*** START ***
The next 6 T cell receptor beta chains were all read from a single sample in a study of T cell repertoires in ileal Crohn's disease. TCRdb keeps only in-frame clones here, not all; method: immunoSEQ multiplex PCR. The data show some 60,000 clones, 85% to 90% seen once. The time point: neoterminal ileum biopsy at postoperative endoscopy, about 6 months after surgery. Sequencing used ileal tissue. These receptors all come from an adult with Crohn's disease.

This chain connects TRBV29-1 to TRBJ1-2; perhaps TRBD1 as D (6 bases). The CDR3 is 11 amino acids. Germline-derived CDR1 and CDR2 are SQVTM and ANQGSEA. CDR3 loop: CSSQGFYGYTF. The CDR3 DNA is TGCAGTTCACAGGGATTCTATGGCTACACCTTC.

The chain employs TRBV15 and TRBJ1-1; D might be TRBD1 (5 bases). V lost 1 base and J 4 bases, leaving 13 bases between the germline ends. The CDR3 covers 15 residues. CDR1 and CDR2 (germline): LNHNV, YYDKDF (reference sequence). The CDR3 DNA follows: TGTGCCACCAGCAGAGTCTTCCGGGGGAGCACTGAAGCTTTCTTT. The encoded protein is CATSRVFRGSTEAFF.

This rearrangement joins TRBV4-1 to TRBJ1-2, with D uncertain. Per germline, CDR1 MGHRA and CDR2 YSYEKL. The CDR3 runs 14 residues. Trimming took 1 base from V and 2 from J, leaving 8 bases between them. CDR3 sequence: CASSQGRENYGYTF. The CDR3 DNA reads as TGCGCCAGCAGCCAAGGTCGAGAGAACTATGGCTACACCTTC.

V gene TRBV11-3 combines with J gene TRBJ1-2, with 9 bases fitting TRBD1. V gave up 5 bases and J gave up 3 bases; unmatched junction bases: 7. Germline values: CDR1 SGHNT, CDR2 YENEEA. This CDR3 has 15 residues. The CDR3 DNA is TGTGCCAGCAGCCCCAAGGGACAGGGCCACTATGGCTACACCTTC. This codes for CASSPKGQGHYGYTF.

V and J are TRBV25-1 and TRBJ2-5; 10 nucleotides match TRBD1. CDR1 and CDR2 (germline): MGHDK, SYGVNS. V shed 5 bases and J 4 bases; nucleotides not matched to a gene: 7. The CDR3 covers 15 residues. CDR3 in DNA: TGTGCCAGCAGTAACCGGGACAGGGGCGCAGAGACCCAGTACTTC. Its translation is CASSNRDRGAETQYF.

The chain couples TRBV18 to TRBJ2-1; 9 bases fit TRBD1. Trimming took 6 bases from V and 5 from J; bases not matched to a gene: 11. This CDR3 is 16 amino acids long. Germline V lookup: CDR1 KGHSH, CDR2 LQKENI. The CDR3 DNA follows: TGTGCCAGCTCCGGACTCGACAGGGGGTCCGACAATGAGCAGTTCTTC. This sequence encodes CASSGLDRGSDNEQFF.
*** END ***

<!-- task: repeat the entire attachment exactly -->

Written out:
The next 6 T cell receptor beta chains were all read from a single sample in a study of T cell repertoires in ileal Crohn's disease. TCRdb keeps only in-frame clones here, not all; method: immunoSEQ multiplex PCR. The data show some 60,000 clones, 85% to 90% seen once. The time point: neoterminal ileum biopsy at postoperative endoscopy, about 6 months after surgery. Sequencing used ileal tissue. These receptors all come from an adult with Crohn's disease.

This chain connects TRBV29-1 to TRBJ1-2; perhaps TRBD1 as D (6 bases). The CDR3 is 11 amino acids. Germline-derived CDR1 and CDR2 are SQVTM and ANQGSEA. CDR3 loop: CSSQGFYGYTF. The CDR3 DNA is TGCAGTTCACAGGGATTCTATGGCTACACCTTC.

The chain employs TRBV15 and TRBJ1-1; D might be TRBD1 (5 bases). V lost 1 base and J 4 bases, leaving 13 bases between the germline ends. The CDR3 covers 15 residues. CDR1 and CDR2 (germline): LNHNV, YYDKDF (reference sequence). The CDR3 DNA follows: TGTGCCACCAGCAGAGTCTTCCGGGGGAGCACTGAAGCTTTCTTT. The encoded protein is CATSRVFRGSTEAFF.

This rearrangement joins TRBV4-1 to TRBJ1-2, with D uncertain. Per germline, CDR1 MGHRA and CDR2 YSYEKL. The CDR3 runs 14 residues. Trimming took 1 base from V and 2 from J, leaving 8 bases between them. CDR3 sequence: CASSQGRENYGYTF. The CDR3 DNA reads as TGCGCCAGCAGCCAAGGTCGAGAGAACTATGGCTACACCTTC.

V gene TRBV11-3 combines with J gene TRBJ1-2, with 9 bases fitting TRBD1. V gave up 5 bases and J gave up 3 bases; unmatched junction bases: 7. Germline values: CDR1 SGHNT, CDR2 YENEEA. This CDR3 has 15 residues. The CDR3 DNA is TGTGCCAGCAGCCCCAAGGGACAGGGCCACTATGGCTACACCTTC. This codes for CASSPKGQGHYGYTF.

V and J are TRBV25-1 and TRBJ2-5; 10 nucleotides match TRBD1. CDR1 and CDR2 (germline): MGHDK, SYGVNS. V shed 5 bases and J 4 bases; nucleotides not matched to a gene: 7. The CDR3 covers 15 residues. CDR3 in DNA: TGTGCCAGCAGTAACCGGGACAGGGGCGCAGAGACCCAGTACTTC. Its translation is CASSNRDRGAETQYF.

The chain couples TRBV18 to TRBJ2-1; 9 bases fit TRBD1. Trimming took 6 bases from V and 5 from J; bases not matched to a gene: 11. This CDR3 is 16 amino acids long. Germline V lookup: CDR1 KGHSH, CDR2 LQKENI. The CDR3 DNA follows: TGTGCCAGCTCCGGACTCGACAGGGGGTCCGACAATGAGCAGTTCTTC. This sequence encodes CASSGLDRGSDNEQFF.